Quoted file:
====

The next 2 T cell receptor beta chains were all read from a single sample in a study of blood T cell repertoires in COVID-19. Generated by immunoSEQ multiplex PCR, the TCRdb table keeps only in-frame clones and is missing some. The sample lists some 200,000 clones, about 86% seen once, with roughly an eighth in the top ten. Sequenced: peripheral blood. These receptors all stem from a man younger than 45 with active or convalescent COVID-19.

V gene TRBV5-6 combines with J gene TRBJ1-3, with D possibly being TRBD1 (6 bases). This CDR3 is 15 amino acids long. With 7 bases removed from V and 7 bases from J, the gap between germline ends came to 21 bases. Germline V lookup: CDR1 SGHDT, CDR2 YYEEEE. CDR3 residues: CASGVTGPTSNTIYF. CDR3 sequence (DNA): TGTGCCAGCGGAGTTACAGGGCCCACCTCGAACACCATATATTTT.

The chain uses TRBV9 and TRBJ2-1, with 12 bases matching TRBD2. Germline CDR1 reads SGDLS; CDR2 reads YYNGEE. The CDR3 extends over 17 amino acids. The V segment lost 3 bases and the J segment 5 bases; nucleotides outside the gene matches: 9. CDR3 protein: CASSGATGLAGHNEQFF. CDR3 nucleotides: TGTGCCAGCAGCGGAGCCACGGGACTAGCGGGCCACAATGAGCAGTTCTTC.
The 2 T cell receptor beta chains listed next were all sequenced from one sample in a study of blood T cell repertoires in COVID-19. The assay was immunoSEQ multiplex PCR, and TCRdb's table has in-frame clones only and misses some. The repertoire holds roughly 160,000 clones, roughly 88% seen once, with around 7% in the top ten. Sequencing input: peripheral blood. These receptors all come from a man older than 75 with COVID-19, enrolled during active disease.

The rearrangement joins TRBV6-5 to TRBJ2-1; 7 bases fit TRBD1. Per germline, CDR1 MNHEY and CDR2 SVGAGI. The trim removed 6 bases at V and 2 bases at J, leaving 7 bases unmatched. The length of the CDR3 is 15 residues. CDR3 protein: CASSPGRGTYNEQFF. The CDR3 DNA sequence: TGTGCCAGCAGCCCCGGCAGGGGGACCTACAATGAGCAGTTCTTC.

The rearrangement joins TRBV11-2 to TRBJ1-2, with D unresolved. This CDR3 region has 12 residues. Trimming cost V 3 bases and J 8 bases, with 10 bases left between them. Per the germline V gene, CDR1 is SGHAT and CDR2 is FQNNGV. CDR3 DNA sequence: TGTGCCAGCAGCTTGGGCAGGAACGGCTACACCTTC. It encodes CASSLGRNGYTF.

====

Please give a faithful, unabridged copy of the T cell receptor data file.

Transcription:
The next 2 T cell receptor beta chains were all read from a single sample in a study of blood T cell repertoires in COVID-19. Generated by immunoSEQ multiplex PCR, the TCRdb table keeps only in-frame clones and is missing some. The sample lists some 200,000 clones, about 86% seen once, with roughly an eighth in the top ten. Sequenced: peripheral blood. These receptors all stem from a man younger than 45 with active or convalescent COVID-19.

V gene TRBV5-6 combines with J gene TRBJ1-3, with D possibly being TRBD1 (6 bases). This CDR3 is 15 amino acids long. With 7 bases removed from V and 7 bases from J, the gap between germline ends came to 21 bases. Germline V lookup: CDR1 SGHDT, CDR2 YYEEEE. CDR3 residues: CASGVTGPTSNTIYF. CDR3 sequence (DNA): TGTGCCAGCGGAGTTACAGGGCCCACCTCGAACACCATATATTTT.

The chain uses TRBV9 and TRBJ2-1, with 12 bases matching TRBD2. Germline CDR1 reads SGDLS; CDR2 reads YYNGEE. The CDR3 extends over 17 amino acids. The V segment lost 3 bases and the J segment 5 bases; nucleotides outside the gene matches: 9. CDR3 protein: CASSGATGLAGHNEQFF. CDR3 nucleotides: TGTGCCAGCAGCGGAGCCACGGGACTAGCGGGCCACAATGAGCAGTTCTTC.
The 2 T cell receptor beta chains listed next were all sequenced from one sample in a study of blood T cell repertoires in COVID-19. The assay was immunoSEQ multiplex PCR, and TCRdb's table has in-frame clones only and misses some. The repertoire holds roughly 160,000 clones, roughly 88% seen once, with around 7% in the top ten. Sequencing input: peripheral blood. These receptors all come from a man older than 75 with COVID-19, enrolled during active disease.

The rearrangement joins TRBV6-5 to TRBJ2-1; 7 bases fit TRBD1. Per germline, CDR1 MNHEY and CDR2 SVGAGI. The trim removed 6 bases at V and 2 bases at J, leaving 7 bases unmatched. The length of the CDR3 is 15 residues. CDR3 protein: CASSPGRGTYNEQFF. The CDR3 DNA sequence: TGTGCCAGCAGCCCCGGCAGGGGGACCTACAATGAGCAGTTCTTC.

The rearrangement joins TRBV11-2 to TRBJ1-2, with D unresolved. This CDR3 region has 12 residues. Trimming cost V 3 bases and J 8 bases, with 10 bases left between them. Per the germline V gene, CDR1 is SGHAT and CDR2 is FQNNGV. CDR3 DNA sequence: TGTGCCAGCAGCTTGGGCAGGAACGGCTACACCTTC. It encodes CASSLGRNGYTF.